In contrast to the mad 80s, the 90s was a time of reflection, as the prosperity built up over the preceding decade gave way to financial instability and consolidation amongst car brands. And yet the 90s, specifically the early years, were a time when the most ambitious of engineering projects came to market, even if there wasn’t much of one left to sell to.
These are the most astounding cars of the era that have still yet to reach their full potential on the second-hand car market, and the ones that might well find themselves in museum collections, rather than just collectors garages.
Honda NSX-R (1992)
If there’s an automotive equivalent of fugu, this is it. The first generation Honda NSX – already an exquisite aluminium-bodied, mid-engined supercar built from 1990 to 2005 – was taken to a whole new level in its Type R form. The key ingredients weren’t auspiciously different from the standard NSX, yet its changes are delicate and highly detailed to the extreme. Honda’s engineers designed bespoke balanced and weighted pistons, conrods and connecting rods for its high-revving, naturally aspirated, 3-litre V6 engine, which were then hand-assembled as if a precision musical instrument.
It was combined with what many consider to be the best manual transmission of all time (topped by a solid titanium teardrop gear knob) and a lightweight, scalpel-sharp chassis. While this might all sound quite nerdy, to connoisseurs the NSX-R is the pinnacle of precision engineering, and will almost certainly end up a museum piece in the future.
BMW 8 Series (E31) (1991)
BMW might seem to be the leader of premium cars in the global market today, but in the 90s it was obsessed with pursuing Mercedes-Benz in quality, performance and, crucially for the bean-counters, market share. In large part, BMW’s saloons and small coupes had the Mercedes equivalents beat, but it was the large coupe market they were keen to crack which they tried to do with this, the E31 8-series.
This was a car full of technology, introducing things like adaptive suspension, traction control and a next-generation wiring system that laid the foundations of the sort of complex electronics we come to expect in all cars today. It also looked the part, with long lines set-off by a massive pillar-less opening when both front and rear windows were lowered.
The catch? It wasn’t particularly fast, nice to drive or desirable for the time, but with a lack of context today, all that’s left is its svelte body and silky-smooth V8 or V12 engine.
Maserati 3200GT (1998)
When you think of Maserati, associations with glamour and racing pedigree probably come to mind, but there are few names in the business that have had so many peaks and troughs when it comes to the cars they build, or their financial stability. Every few decades or so, the famous Modenese marque finds its feet and produces something stunning, and its post-Biturbo era – under new stewardship from Ferrari – produced this, the 3200GT.
Designed by iconic Italian car design maestro Giorgio Giugiaro, powered by a 3.2-litre twin-turbocharged V8 engine and sporting a truly stunning interior, the 3200GT propelled the brand back into significance after a period of positioning itself as a BMW rival, rather than the supercar manufacturer it’s mostly known as today.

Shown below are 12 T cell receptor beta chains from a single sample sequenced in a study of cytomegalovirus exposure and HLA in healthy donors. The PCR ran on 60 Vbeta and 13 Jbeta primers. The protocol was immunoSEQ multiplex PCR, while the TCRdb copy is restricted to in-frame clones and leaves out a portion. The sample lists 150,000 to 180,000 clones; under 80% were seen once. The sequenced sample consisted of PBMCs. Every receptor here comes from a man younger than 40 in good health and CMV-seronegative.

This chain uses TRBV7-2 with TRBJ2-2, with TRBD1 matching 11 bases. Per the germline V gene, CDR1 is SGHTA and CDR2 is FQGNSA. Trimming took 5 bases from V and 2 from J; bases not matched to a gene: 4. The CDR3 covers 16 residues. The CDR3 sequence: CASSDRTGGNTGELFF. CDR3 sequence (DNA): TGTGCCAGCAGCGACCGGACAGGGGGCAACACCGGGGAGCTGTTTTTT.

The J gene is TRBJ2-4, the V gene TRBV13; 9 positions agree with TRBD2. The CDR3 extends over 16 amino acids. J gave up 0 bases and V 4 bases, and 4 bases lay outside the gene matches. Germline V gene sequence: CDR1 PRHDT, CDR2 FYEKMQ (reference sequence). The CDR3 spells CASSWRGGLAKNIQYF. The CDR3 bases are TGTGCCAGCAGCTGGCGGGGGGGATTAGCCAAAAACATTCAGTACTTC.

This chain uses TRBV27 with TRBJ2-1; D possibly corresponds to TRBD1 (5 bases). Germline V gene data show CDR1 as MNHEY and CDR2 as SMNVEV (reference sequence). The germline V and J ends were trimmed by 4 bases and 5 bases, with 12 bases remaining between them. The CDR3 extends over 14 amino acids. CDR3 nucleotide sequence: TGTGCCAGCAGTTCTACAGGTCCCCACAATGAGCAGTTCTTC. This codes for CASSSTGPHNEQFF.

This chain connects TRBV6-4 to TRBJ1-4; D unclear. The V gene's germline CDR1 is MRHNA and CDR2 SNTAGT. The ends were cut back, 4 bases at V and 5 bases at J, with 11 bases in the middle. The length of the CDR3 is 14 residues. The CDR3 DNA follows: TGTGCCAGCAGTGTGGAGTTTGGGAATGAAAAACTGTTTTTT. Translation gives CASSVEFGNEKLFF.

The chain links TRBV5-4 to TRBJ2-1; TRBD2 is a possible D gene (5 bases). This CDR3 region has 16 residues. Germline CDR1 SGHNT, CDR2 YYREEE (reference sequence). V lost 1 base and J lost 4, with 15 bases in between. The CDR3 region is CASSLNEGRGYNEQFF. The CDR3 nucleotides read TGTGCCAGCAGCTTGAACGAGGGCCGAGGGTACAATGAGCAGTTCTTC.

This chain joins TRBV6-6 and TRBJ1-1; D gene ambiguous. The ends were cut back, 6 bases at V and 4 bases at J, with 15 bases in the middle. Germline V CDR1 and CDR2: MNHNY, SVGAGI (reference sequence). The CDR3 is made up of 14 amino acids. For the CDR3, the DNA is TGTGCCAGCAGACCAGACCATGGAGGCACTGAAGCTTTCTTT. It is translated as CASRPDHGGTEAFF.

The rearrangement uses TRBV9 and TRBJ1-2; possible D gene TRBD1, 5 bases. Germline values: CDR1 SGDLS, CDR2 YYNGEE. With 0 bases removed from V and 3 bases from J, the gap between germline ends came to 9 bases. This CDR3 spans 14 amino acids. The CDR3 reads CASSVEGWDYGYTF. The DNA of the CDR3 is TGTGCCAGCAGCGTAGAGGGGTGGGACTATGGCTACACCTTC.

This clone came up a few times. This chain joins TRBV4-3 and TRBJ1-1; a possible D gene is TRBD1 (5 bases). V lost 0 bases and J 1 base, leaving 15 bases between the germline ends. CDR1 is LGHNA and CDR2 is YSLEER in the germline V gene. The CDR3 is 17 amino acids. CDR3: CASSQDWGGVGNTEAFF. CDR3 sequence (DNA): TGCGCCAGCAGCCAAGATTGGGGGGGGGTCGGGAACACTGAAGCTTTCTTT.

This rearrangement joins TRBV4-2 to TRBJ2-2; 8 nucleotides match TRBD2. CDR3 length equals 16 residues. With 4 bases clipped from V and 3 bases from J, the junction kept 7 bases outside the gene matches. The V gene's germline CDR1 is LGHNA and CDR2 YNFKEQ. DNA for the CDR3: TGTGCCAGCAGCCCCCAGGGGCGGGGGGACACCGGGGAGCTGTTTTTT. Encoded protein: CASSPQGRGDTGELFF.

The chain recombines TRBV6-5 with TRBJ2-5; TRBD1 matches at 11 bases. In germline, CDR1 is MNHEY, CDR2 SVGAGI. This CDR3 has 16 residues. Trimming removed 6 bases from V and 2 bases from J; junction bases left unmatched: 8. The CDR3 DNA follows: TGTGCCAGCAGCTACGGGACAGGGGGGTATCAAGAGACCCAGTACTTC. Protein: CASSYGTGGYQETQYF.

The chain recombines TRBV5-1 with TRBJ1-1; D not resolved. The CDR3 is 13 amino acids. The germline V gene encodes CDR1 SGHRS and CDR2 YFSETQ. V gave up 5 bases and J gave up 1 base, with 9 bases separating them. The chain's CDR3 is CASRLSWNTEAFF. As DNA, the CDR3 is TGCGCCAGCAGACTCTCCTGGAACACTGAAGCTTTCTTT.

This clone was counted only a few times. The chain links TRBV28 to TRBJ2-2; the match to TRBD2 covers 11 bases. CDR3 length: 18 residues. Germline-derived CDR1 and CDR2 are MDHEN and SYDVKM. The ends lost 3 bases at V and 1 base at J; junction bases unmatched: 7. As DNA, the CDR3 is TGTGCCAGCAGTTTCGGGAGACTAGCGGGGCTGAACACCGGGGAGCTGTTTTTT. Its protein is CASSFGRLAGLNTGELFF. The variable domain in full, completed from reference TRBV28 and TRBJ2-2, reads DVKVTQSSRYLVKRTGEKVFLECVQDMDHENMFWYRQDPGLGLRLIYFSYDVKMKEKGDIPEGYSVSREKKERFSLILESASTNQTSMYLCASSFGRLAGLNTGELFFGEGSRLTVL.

To drive the 3200GT was a bit rough around the edges, and today is a high-performance GT that has still yet to be recognised in the mainstream. But its exotic looks and virile engine will no doubt find the recognition it deserves in time.
Subaru Impreza WRX STI 22B (1998)
The 90s ushered in a huge variety of various coupes for various reasons, but in the Subaru Impreza WRX STI 22B’s case it was all to do with rallying. Homologation – the rules that in motorsport state a race car must be based on a road-going version – created some of the coolest cars across all sectors of the performance car market and in this case the 22B was no different, with Subaru wanting a shorter wheelbase and wider track for its World Rally Championship contender.
What Subaru didn’t need to do was hire one of the industry’s most celebrated car designers to execute it so fantastically well. Peter Stevens – a British car designer who also has a little-known supercar called the McLaren F1 on his CV – was the man behind it, giving the 22B bulging blistered arches, a perfectly proportioned rear wing and an aggressive stance that set the foundation for Subaru design over the following two decades.
The 22B also homologated a bespoke 2.2-litre engine, and in so created a superbly successful rally car and one of the most desirable road-going Subarus ever.
Jaguar XJ220 (1992)
The Jaguar XJ220 story was a complicated one. It was meant to incorporate a bespoke V12 engine, all-wheel drive and new-age chassis technology that would make a Ferrari F40 look ancient by comparison. Needless to say, none of that happened. But while the chassis was made from tube steel and the engine derived from a Metro, the XJ220 did hit one of its early goals in briefly holding the fastest car in the world title at 213mph, until once again the McLaren F1 showed everything up.
Something that hasn’t dated, though, is its pure and almost impossibly sleek styling. Its proportions might not have seemed capable of producing such a stunning shape, but the short wheelbase and huge overhangs proved not to matter, as its slide-away headlight covers, plate-style wheels and louvred rear lighting enclosures look as sharp now as they ever did. And unlike F1s, F40s and early Diablos, an XJ220 today will set you back about as much as a modern supercar, not a multiple of ten.